Titel: A Search for Pre-Transit Absorption Features in Spectra of Hot Jupiters
Sprache: Englisch
Autor*in: Kohl, Sebastian-Ingo
Schlagwörter: heißer Jupiter; Transmissionsspektroskopie; Bugstoßwelle; hot Jupiter; transmission spectroscopy; bow shock
GND-Schlagwörter: SpektroskopieGND
Extrasolarer PlanetGND
Astronomische BeobachtungGND
Erscheinungsdatum: 2021
Tag der mündlichen Prüfung: 2022-01-12
In the past it was claimed that the transit of the hot Jupiter HD 189733 b is preceded by a bow shock. The authors arrived at this conclusion by the comparison of CaII H&K light curve with the light curves of the Balmer lines. While the former did not show any evidence for pre-transit absorption signals, the latter does show a distinct absorption signal preceding the planetary transit. The authors rule out a stellar origin because of the discrepancy of the CaII and Balmer lines. This work deals with the question if bow shocks are a ubiquitous phenomenon and if they are temporally stable. In the case of HD 189733 b no indications for bow shocks could be found in TIGRE data of the year 2017. Further, it could be shown that the existence of bow shocks cannot be proven in the planetary systems WASP-69, WASP-131, KELT-7 as well as KELT-20. Instead, the observational data allows to derive upper limits for the strengths of the bow shocks. These depend on the telescope and on the brightness of the host star and range between 2 und 6 milliangstroms. This is considerably lower than the value of 13 milliangstroms postulated in the literature for HD 189733 b. For this reason the question is if an alternative explanation exists for the observed phenomena in the HD 189733 system. A possible explanation is stellar activity. An example are prominences of sufficient size and temperature. If they are sufficiently cool and extended they are faint in the CaII K light but bright in the H-alpha light. Similar problems can also occur during transit. An example are different transit observations of KELT-7 b. These show that the transit depths in H-alpha are variable. This variability is caused by active regions on the stellar surface. A fundamental problem for the interpretation of the observations is that the relevant extrasolar planetary systems cannot yet be spatially resolved although this is essential to explore the spatial structure of prominences of other stars. For this reason the astrophysical nature of the observed peculiarities currently remains an open question.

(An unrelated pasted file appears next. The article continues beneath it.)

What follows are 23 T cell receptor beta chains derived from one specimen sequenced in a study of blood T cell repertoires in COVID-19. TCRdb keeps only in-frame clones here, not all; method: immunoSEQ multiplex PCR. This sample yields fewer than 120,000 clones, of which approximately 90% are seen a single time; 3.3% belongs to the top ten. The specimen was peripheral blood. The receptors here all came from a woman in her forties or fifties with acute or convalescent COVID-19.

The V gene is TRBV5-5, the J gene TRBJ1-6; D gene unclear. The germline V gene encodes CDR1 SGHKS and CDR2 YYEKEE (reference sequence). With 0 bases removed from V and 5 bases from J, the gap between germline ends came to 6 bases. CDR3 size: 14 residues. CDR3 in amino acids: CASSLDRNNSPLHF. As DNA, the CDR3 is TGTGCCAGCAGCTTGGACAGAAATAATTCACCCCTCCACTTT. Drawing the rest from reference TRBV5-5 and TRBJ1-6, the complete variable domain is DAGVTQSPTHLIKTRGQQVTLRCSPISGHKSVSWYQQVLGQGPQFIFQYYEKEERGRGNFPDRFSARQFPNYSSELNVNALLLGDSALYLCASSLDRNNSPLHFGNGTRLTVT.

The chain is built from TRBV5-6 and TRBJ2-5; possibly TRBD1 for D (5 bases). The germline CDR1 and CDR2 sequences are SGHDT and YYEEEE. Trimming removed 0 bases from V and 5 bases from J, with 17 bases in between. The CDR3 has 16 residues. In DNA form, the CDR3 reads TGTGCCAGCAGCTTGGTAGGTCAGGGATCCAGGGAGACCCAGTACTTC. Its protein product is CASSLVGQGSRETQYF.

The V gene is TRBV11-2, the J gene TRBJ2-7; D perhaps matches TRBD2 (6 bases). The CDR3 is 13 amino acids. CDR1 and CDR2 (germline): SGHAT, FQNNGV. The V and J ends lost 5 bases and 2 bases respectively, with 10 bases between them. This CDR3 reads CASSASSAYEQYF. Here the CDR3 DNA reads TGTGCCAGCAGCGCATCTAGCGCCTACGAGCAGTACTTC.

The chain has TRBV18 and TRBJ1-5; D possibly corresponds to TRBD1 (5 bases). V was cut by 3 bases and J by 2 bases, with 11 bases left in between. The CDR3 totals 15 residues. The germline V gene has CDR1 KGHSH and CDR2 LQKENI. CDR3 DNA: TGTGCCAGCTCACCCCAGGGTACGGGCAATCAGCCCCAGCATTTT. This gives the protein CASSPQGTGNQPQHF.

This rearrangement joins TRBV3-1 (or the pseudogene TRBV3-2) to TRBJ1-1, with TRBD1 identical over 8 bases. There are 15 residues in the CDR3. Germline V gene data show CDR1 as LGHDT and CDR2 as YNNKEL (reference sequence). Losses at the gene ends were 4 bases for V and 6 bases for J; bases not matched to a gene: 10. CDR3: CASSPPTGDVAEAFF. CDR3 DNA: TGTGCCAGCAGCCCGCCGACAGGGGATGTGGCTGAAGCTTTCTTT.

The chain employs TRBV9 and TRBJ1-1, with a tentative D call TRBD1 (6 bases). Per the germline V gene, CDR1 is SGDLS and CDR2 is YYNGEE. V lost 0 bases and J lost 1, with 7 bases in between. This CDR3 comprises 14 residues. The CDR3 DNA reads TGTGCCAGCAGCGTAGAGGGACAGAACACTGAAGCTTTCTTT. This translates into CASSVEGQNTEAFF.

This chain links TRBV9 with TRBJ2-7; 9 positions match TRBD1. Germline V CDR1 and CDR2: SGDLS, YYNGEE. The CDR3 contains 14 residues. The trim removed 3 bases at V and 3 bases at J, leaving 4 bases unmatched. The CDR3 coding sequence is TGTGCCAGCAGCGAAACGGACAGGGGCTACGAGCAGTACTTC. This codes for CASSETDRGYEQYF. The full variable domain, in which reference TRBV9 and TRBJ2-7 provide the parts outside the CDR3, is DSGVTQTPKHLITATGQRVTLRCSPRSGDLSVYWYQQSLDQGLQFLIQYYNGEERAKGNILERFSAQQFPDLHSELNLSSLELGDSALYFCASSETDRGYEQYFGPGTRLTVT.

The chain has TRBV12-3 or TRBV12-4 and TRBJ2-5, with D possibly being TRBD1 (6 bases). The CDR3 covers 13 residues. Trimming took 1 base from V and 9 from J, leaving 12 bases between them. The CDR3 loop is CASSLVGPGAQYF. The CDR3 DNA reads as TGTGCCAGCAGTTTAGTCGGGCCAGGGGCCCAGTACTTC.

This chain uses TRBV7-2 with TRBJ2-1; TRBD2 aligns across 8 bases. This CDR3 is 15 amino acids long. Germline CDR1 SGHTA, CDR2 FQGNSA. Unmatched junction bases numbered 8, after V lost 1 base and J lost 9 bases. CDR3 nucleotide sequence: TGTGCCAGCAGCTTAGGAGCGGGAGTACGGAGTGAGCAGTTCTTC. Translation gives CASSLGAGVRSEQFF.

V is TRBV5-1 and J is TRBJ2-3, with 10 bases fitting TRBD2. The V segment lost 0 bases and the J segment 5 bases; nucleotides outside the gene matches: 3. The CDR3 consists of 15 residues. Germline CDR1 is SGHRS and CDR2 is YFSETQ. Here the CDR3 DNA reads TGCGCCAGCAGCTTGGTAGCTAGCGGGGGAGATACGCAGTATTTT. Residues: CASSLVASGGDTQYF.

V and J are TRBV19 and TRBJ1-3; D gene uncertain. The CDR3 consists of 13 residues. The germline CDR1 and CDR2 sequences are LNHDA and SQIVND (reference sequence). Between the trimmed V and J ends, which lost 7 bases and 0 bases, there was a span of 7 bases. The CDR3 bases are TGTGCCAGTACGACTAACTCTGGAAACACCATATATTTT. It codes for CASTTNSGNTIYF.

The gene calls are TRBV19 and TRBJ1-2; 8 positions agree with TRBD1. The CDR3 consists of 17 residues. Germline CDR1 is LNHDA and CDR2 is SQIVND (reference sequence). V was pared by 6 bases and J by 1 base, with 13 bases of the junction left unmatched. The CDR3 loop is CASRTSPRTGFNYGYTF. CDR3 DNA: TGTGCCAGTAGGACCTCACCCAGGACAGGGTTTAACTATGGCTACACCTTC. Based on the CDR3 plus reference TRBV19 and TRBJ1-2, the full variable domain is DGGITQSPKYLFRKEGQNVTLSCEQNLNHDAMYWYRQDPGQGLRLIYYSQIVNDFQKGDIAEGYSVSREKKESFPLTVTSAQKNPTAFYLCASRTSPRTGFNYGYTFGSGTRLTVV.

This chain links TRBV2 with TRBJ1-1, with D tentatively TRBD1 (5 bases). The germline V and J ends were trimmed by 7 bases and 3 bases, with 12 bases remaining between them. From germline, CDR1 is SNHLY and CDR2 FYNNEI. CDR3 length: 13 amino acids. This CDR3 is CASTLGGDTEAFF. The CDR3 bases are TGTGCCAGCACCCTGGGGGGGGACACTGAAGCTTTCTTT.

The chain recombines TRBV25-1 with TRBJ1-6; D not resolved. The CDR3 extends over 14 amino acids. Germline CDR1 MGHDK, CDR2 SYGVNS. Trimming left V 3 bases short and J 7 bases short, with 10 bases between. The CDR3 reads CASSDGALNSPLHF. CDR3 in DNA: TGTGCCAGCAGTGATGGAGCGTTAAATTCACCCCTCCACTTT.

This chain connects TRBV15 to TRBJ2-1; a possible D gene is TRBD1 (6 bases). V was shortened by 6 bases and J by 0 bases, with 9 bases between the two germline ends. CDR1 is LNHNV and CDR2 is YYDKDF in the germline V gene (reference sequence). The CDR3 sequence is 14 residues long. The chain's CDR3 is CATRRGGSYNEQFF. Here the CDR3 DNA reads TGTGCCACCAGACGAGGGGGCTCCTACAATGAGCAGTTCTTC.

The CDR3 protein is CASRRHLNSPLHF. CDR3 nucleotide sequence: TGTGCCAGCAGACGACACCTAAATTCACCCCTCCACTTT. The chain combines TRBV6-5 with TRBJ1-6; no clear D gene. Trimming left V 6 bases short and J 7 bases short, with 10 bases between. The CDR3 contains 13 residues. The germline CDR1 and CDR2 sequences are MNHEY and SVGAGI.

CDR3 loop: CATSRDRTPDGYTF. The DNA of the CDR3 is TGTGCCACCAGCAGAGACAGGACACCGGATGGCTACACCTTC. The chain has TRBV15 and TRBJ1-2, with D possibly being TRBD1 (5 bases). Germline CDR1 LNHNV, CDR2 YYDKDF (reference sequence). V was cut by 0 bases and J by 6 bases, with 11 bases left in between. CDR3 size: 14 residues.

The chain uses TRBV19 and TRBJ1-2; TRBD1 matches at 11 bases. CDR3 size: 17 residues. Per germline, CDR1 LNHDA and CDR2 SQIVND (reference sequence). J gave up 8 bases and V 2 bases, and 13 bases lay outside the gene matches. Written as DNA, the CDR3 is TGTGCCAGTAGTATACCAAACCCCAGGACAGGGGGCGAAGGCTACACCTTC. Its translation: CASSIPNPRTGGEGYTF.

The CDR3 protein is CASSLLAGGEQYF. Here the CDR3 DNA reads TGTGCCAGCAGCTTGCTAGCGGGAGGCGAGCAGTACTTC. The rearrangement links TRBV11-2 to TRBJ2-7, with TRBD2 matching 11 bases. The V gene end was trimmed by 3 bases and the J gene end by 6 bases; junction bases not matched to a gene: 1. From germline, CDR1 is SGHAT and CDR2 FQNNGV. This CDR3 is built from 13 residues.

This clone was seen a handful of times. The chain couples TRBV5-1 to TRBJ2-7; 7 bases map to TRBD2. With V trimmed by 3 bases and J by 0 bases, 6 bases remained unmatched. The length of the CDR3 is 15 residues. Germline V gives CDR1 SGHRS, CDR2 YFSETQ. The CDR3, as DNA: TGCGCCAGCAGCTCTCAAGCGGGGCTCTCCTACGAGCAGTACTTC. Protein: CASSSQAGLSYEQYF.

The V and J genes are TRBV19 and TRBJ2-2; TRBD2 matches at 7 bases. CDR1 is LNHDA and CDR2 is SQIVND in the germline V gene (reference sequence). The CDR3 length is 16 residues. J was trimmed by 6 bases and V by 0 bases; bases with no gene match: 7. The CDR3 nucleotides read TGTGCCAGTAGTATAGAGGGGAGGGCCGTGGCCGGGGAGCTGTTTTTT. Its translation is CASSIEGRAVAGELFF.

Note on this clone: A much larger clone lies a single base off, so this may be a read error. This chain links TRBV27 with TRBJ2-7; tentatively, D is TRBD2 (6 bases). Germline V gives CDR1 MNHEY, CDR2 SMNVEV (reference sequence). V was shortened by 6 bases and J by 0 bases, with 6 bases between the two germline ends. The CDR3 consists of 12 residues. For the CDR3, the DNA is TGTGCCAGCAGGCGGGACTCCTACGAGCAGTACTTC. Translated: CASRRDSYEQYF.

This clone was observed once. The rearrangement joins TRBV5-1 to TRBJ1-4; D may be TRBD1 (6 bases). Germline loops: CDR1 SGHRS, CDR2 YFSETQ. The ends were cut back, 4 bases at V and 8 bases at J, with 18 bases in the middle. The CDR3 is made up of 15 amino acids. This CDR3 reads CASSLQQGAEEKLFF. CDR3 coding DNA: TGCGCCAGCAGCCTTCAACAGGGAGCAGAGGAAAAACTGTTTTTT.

The absence of the bow shock allows to impose limits on the strength of the planetary magnetic field. The assumption that the bow shock occured before observations started yields planetary magnetic fields between 155G and more than 18kG. These values are significantly higher than the value of 4G of Jupiter and thus seem to be unrealistic. Alternatively, the passage of bow shock and planet could be temporally so close that the observation data cannot resolve the components. In this case the limits for the planetary magnetic field range between 3,2mG and 0,3G. On the other hand, these values seem to be unreasonable low.
The observed spectra not only depend on the physical processes in the planetary system, but are affected by various processes while on their way towards the spectrograph. First, the starlight has to traverse the interplanetary medium. If this possesses its own absorption lines, distorsions are introduced. For nearby stars such distorsions should be negligible. This assumption has been doubted in the literature and therefore it has been validated for a few examples. These show that a correct stellar model is essential to avoid misinterpretations. Another problem is the passage of stellar light through the atmosphere of the Earth. The atmosphere imprints various absorption lines on the stellar spectrum. This is especially problematic in the vicinity of the H-alpha line when stellar and telluric lines blend. These line blends yield an increase in the equivalent width of the H-alpha line. Its strength depends on the local meteorological condition and is therefore temporally variable.
All these observations require considerable accuracies of the spectrographs employed. Even small instrumental distorsions can lead to significant distorsions of the observed spectra. Especially spectrographs with a resolution around 20,000 are prone to this. For instance, a decrease in spectral resolution to 15,000 in combination with a radial velocity shift of +900m/s leads to an increase of the equivalent width of the H-alpha line by 5 milliangstroms. Possible reasons for this are an increase in seeing in combination with thermal expansion of spectrograph components. If this happens during pre-transit phase such a signal can be misinterpreted as a planetary absorption feature. At higher spectral resolutions of about 80,000 these nuisances are on the order of 2 milliangstroms and thus smaller.
URL: https://ediss.sub.uni-hamburg.de/handle/ediss/9447
URN: urn:nbn:de:gbv:18-ediss-98420
Dokumenttyp: Dissertation
Betreuer*in: Schmitt, Jürgen H. M. M.
Enthalten in den Sammlungen:Elektronische Dissertationen und Habilitationen

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